Council comments on proposal to eliminate fueling station vapor controls for Jefferson County Posted: June 20, 2012
Tuesday, June 19, 2012
Louisville Metro Air Pollution Control District
850 Barrett Avenue
Louisville, Kentucky 40204
Attn: Ms. Rachel Hamilton, Esq.
By email only: firstname.lastname@example.org
Dear Ms. Hamilton:
These comments are submitted on behalf of the membership of the Kentucky Resources Council, Inc. who live and work in the Louisville airshed, in response to the notice of proposed rulemaking regarding the intent to repeal Regulation 6.40, Standards of Performance for Gasoline Transfer to Motor Vehicles (Stage II Vapor Recovery and Control Systems).
For the reasons stated below, the Council suggests that the Air Pollution Control District Board and staff move cautiously in considering the repeal of the Stage II vapor recovery regulation, and that such an action be undertaken only after it is determined that the control measure is no longer necessary to assure maintenance of attainment of the eight-hour ozone ambient air quality standard for ozone in this air quality region, and that elimination of the control measure from the maintenance plan will not result in an appreciable increase in ozone pollution.
The Council appreciates the recognition by the District that Regulation 6.40 was adopted as part of its plan for attaining the NAAQS for ozone. It is also the case that continuation of that program is one of those measures to which the District has committed as part of the ?maintenance plan that was submitted pursuant to Section 175A of the Clean Air Act in support of the redesignation to attainment for the 8-hour ozone standard, and which is required to remain in effect for ten (10) years after the approval of the redesignation on August 6, 2007. 72 Fed Reg. 20966, 20974.
On May 16, 2012, the EPA determined that ORVR technology is in widespread use throughout the motor vehicle fleet for purposes of controlling motor vehicle refueling emissions, thereby states and local agencies may now demonstrate that the requirement to implement a Stage II gasoline vapor recovery program is no longer necessary to reach or maintain attainment of the ozone NAAQS. 77 Fed. Reg. 28772. The EPA indicated that it is updating its guidance documents to reflect the degree of emissions reductions from Stage II vapor controls, which it has indicated it expects to be substantially less than what was estimated in the past before ORVCR use became widespread. Id.
The Council believes that the decision on whether to repeal Regulation 6.40 should rest on a careful evaluation of several issues. The first consideration is whether the removal of the Stage II vapor recovery requirement would necessitate substitution of another control measure in order for the maintenance plan to continue to demonstrate that compliance with the air quality standard will continue to be attained for the 10 year period. The emissions reductions achieved by continuation of the measure (which will be estimated under the revised guidance) should be reviewed against fleet characteristics and data for the Louisville MSA and surrounding areas in order to determine whether the EPA national assumptions regarding anticipated emissions reductions should be adjusted to reflect more local data regarding the motor vehicle fleet age and ORVR capability.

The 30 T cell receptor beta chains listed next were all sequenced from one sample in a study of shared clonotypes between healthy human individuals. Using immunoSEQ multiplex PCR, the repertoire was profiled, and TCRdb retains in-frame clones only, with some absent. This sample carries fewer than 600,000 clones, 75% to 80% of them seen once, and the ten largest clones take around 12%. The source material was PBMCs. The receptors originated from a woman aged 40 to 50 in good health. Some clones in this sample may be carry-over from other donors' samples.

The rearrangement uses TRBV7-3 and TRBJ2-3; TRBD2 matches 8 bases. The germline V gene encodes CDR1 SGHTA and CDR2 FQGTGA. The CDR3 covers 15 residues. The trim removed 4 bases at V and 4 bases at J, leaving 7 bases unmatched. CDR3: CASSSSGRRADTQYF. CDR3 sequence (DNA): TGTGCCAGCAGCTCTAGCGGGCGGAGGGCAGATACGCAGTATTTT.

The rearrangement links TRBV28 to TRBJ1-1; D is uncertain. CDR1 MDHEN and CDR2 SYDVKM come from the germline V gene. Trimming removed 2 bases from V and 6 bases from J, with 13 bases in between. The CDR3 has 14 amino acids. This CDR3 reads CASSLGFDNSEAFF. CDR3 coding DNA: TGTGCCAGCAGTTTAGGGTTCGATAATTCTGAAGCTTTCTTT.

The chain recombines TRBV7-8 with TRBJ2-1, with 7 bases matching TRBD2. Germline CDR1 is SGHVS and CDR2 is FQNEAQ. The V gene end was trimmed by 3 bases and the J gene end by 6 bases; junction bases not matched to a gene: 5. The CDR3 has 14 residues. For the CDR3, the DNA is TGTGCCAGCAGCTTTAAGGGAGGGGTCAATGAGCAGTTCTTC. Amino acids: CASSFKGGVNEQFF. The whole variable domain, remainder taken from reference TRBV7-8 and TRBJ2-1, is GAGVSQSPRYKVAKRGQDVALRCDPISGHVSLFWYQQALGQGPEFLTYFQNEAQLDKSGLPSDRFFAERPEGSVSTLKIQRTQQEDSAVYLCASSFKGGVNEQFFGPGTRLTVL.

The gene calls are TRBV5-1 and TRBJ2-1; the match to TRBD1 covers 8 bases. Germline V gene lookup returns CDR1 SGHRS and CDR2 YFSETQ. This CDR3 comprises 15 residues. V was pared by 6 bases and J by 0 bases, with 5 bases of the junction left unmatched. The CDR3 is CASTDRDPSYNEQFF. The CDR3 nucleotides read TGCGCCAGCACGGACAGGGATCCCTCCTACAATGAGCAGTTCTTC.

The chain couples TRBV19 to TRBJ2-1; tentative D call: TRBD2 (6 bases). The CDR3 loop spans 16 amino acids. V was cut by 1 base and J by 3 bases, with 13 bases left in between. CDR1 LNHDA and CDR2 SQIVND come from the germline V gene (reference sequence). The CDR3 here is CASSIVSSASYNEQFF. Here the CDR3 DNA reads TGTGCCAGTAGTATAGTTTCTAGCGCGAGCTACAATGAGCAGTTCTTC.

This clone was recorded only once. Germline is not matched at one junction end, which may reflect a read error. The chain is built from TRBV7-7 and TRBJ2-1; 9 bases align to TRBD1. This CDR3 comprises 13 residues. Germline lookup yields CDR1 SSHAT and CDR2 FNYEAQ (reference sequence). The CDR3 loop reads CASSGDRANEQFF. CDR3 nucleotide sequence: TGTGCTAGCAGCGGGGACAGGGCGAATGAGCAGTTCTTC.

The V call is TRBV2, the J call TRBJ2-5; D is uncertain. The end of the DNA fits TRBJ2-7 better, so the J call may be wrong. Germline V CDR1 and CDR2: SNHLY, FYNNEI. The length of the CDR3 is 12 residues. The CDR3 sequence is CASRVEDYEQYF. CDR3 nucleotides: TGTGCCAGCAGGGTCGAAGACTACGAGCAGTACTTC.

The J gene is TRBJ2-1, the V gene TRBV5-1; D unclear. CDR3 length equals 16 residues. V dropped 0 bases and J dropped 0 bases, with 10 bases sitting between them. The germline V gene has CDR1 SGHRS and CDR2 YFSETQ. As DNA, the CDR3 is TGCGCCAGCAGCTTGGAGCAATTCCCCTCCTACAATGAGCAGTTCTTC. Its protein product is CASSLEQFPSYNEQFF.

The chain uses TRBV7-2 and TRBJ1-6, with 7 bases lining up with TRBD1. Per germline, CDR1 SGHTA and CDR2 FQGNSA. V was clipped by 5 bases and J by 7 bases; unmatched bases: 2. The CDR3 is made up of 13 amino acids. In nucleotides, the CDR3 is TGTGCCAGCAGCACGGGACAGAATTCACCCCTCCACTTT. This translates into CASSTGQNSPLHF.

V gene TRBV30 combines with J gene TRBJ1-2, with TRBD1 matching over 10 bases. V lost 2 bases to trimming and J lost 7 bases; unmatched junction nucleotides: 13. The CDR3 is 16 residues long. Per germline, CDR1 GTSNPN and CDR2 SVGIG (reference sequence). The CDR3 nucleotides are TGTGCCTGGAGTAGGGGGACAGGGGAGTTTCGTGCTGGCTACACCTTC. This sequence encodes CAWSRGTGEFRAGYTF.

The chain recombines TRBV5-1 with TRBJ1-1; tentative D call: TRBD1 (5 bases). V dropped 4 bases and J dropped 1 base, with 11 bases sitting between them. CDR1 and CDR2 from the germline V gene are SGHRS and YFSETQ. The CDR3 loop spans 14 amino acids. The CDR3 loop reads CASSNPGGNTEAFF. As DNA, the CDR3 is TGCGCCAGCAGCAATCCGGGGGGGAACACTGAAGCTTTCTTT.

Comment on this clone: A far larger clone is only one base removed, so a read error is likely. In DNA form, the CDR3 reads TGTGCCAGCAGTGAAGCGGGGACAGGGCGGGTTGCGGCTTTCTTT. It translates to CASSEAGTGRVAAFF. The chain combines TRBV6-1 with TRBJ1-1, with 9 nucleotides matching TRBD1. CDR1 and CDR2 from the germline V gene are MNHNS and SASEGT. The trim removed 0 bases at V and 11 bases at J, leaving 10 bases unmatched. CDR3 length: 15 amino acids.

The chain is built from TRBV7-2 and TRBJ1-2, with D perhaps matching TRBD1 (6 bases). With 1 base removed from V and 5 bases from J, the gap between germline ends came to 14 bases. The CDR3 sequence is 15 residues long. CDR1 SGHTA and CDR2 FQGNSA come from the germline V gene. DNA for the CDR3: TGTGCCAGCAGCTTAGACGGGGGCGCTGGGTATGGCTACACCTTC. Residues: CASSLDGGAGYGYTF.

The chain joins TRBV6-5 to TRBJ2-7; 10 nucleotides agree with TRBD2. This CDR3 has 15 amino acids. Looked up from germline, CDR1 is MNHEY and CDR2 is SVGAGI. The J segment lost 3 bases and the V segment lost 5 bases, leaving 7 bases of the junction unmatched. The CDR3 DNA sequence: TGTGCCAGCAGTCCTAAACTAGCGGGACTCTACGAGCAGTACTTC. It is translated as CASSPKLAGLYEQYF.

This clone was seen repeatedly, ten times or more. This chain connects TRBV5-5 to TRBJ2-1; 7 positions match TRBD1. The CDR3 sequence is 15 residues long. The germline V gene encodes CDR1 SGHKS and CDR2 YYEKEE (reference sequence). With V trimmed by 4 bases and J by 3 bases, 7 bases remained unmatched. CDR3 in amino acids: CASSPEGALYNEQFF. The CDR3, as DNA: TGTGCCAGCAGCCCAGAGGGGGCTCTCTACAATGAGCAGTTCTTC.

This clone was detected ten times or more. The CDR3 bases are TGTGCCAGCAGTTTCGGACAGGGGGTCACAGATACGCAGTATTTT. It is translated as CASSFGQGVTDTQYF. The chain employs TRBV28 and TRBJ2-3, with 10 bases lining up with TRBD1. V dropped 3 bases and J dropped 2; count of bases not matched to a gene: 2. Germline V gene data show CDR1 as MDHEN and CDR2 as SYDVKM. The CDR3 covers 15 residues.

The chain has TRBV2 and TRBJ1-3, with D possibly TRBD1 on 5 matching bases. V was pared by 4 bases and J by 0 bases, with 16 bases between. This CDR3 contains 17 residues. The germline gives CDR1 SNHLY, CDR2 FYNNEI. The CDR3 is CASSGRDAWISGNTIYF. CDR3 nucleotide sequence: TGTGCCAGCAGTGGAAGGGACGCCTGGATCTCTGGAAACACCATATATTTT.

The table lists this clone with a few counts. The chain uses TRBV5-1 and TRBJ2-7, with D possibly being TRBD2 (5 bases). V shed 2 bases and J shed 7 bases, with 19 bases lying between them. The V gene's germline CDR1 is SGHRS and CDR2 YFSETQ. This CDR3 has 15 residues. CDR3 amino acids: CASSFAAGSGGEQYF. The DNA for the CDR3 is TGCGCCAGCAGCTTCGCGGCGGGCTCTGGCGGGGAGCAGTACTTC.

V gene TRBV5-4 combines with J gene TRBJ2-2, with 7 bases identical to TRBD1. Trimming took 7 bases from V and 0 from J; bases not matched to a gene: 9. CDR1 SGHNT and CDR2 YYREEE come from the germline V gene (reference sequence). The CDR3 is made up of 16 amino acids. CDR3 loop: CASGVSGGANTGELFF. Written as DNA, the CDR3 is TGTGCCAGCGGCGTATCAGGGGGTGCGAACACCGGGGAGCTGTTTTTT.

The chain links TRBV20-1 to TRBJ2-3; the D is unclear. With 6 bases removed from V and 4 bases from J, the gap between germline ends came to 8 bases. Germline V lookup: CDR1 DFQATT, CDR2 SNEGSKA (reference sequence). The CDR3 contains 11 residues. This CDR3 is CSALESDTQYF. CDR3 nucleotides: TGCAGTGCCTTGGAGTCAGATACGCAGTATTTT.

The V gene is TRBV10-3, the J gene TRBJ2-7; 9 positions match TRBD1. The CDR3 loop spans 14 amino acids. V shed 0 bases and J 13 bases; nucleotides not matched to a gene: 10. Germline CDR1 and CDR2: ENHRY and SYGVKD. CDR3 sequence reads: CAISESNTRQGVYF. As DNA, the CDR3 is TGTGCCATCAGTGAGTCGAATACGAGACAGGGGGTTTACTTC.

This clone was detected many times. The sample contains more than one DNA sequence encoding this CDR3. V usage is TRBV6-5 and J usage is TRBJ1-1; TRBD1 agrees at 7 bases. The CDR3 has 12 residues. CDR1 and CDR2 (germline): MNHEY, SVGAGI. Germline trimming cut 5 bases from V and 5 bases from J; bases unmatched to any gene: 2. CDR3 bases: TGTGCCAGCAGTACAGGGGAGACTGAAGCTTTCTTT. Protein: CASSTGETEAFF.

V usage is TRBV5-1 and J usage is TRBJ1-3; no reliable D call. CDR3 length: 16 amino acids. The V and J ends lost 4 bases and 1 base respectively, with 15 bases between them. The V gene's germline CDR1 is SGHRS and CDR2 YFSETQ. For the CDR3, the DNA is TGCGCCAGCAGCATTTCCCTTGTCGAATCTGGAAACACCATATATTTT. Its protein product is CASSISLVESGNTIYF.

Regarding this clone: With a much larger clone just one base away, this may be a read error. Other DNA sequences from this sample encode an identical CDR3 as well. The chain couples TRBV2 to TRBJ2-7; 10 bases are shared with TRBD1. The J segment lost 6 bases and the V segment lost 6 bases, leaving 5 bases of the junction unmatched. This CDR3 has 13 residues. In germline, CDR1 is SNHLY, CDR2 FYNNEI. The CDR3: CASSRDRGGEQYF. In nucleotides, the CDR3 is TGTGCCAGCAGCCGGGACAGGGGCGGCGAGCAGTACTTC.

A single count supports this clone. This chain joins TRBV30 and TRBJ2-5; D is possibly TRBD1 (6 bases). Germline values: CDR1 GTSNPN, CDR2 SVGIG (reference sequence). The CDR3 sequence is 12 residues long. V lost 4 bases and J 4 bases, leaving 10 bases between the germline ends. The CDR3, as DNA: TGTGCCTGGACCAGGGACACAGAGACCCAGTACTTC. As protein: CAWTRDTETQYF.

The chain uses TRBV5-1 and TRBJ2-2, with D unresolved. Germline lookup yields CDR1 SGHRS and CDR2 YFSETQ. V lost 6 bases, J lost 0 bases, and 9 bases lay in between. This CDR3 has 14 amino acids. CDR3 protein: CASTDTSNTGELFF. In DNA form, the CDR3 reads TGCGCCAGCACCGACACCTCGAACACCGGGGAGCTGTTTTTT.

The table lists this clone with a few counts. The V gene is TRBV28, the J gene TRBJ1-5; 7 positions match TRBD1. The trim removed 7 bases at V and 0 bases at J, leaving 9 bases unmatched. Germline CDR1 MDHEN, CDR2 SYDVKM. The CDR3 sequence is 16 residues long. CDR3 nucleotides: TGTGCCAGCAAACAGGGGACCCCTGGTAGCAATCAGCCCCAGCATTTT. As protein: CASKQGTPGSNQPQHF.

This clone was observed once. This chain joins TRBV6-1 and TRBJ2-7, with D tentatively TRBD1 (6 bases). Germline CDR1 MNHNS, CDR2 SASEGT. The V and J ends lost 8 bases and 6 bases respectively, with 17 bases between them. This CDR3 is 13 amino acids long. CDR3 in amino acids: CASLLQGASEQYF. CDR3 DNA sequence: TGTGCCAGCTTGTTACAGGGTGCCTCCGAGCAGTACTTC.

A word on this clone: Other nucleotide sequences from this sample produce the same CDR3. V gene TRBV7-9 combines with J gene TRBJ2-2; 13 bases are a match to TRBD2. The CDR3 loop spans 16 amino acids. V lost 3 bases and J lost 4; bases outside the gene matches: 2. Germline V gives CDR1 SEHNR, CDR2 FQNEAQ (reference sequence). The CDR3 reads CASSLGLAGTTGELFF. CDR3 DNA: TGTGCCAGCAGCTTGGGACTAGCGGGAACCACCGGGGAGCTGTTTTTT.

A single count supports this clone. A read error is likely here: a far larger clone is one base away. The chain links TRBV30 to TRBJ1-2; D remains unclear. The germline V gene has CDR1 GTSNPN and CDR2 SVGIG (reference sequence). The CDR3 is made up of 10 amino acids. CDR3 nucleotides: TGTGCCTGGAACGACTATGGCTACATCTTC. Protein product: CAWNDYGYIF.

While EPA estimates that 71% of vehicles currently on the road will have ORVR by the end of 2012, the number of vehicles in the Louisville MSA with that technology may be less, given the average income of the residents of the region relative to other MSAs.
If removal of the measure from the maintenance plan would have to be offset by imposition of another control measure, the cost-effectiveness of the measures should be compared.
Even if the elimination of the control measure does not require addition of an offsetting control measure into the maintenance plan, the District should consider whether the ORVR technology is sufficiently widespread in the Louisville MSA that elimination of the control measure will be of negligible consequence in terms of air quality. Even assuming that the 71% value holds true for the Louisville MSA, that still leaves 29% of the vehicles on the road without onboard controls, so that elimination of the Stage II obligation will result in atmospheric emissions from refueling the 29% of vehicles without controls. While we are currently in attainment with the 8-hour ozone standard, Louisville has had several days already this summer in which the air has reached the unhealthy level for ozone, and with predictions of hotter, drier summer weather, no actions eliminating current control measures that result in an appreciable increase in ozone precursors should be taken.
KRC looks forward to continued dialogue with the District once the revised EPA guidance is issued.